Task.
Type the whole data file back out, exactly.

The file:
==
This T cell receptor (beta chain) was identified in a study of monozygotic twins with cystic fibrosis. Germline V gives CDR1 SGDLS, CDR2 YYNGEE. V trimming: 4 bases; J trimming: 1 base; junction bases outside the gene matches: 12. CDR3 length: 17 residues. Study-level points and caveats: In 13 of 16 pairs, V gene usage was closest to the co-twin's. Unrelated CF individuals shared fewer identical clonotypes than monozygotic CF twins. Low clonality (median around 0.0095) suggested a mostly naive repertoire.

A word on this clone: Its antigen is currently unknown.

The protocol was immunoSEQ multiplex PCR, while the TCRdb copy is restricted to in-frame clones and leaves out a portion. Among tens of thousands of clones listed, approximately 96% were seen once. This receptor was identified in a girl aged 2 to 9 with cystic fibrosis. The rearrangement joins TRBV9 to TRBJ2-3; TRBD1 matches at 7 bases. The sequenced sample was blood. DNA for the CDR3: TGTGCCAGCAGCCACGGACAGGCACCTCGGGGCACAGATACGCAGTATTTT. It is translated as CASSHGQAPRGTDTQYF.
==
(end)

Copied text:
This T cell receptor (beta chain) was identified in a study of monozygotic twins with cystic fibrosis. Germline V gives CDR1 SGDLS, CDR2 YYNGEE. V trimming: 4 bases; J trimming: 1 base; junction bases outside the gene matches: 12. CDR3 length: 17 residues. Study-level points and caveats: In 13 of 16 pairs, V gene usage was closest to the co-twin's. Unrelated CF individuals shared fewer identical clonotypes than monozygotic CF twins. Low clonality (median around 0.0095) suggested a mostly naive repertoire.

A word on this clone: Its antigen is currently unknown.

The protocol was immunoSEQ multiplex PCR, while the TCRdb copy is restricted to in-frame clones and leaves out a portion. Among tens of thousands of clones listed, approximately 96% were seen once. This receptor was identified in a girl aged 2 to 9 with cystic fibrosis. The rearrangement joins TRBV9 to TRBJ2-3; TRBD1 matches at 7 bases. The sequenced sample was blood. DNA for the CDR3: TGTGCCAGCAGCCACGGACAGGCACCTCGGGGCACAGATACGCAGTATTTT. It is translated as CASSHGQAPRGTDTQYF.